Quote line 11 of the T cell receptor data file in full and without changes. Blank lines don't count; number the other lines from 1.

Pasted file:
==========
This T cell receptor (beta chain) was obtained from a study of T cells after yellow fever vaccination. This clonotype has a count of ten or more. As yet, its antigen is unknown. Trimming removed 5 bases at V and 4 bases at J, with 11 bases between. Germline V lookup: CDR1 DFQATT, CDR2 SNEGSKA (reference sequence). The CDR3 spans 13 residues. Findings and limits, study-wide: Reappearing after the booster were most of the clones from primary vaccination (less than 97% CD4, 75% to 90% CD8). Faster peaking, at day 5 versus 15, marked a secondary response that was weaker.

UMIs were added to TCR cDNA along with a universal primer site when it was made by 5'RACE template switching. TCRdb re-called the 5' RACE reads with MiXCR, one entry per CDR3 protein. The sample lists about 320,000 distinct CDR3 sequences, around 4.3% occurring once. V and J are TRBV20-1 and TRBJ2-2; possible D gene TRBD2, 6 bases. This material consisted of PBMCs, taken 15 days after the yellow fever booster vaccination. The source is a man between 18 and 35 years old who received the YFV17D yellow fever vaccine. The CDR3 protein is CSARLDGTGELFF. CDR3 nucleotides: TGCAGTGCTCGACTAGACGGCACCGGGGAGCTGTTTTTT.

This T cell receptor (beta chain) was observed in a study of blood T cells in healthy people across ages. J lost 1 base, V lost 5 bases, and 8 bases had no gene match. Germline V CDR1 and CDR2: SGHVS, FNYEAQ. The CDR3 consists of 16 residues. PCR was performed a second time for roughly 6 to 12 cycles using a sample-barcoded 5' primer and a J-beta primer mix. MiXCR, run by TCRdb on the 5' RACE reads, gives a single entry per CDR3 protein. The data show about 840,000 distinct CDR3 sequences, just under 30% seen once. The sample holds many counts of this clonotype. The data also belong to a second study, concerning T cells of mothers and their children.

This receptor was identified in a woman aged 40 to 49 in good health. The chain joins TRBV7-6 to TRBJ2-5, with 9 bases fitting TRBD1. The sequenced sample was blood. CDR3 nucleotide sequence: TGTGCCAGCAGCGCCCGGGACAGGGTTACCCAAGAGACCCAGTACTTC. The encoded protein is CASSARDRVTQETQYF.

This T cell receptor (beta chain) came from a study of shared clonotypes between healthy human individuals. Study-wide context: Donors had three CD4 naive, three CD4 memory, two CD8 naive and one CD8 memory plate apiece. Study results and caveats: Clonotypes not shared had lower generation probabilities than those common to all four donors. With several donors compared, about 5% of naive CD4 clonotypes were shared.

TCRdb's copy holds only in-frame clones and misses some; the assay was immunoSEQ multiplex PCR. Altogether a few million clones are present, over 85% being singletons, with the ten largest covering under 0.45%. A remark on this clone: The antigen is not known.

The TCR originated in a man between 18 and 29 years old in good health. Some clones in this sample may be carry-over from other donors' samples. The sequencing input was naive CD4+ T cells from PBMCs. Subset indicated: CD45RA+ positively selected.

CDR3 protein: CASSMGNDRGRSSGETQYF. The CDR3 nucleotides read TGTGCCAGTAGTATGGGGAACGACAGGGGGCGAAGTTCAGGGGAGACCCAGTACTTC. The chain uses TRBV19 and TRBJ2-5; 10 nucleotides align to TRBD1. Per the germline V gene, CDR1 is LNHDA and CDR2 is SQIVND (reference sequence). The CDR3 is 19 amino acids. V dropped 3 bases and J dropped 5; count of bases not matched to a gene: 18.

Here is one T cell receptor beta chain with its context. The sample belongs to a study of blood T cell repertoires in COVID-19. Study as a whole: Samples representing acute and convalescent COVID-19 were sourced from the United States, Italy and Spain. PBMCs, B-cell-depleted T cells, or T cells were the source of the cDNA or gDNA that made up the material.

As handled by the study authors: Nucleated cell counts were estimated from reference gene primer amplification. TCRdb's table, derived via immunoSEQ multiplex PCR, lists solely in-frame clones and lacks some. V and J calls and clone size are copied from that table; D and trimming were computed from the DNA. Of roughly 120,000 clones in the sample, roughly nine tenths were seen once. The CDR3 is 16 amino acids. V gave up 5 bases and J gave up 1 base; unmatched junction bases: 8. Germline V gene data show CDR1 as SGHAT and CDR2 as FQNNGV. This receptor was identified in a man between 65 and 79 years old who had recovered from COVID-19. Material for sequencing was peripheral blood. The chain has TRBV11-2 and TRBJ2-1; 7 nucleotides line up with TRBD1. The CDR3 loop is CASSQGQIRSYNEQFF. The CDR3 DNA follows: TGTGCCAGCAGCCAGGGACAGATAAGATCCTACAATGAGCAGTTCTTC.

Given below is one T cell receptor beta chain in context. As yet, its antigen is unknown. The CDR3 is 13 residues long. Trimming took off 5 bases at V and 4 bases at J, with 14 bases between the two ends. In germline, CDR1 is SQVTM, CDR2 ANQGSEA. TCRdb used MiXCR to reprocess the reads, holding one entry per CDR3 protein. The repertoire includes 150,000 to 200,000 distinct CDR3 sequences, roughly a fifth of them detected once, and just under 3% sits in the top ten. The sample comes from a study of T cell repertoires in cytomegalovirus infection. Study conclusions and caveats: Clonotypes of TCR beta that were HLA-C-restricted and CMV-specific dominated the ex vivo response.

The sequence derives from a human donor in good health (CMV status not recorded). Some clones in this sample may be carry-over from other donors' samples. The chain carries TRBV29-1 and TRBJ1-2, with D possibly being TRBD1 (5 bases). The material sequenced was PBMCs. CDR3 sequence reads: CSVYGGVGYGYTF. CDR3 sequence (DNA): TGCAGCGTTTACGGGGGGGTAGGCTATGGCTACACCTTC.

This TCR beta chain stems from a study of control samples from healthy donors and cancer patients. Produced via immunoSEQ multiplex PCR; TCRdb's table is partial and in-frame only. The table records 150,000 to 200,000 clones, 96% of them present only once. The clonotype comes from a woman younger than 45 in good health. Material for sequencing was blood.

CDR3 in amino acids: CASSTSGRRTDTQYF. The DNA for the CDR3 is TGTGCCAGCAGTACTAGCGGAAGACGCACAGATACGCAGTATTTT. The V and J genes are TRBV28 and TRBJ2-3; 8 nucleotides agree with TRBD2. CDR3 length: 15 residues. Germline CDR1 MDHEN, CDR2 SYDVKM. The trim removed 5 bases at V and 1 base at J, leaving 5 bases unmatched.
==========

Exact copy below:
Given below is one T cell receptor beta chain in context. As yet, its antigen is unknown. The CDR3 is 13 residues long. Trimming took off 5 bases at V and 4 bases at J, with 14 bases between the two ends. In germline, CDR1 is SQVTM, CDR2 ANQGSEA. TCRdb used MiXCR to reprocess the reads, holding one entry per CDR3 protein. The repertoire includes 150,000 to 200,000 distinct CDR3 sequences, roughly a fifth of them detected once, and just under 3% sits in the top ten. The sample comes from a study of T cell repertoires in cytomegalovirus infection. Study conclusions and caveats: Clonotypes of TCR beta that were HLA-C-restricted and CMV-specific dominated the ex vivo response.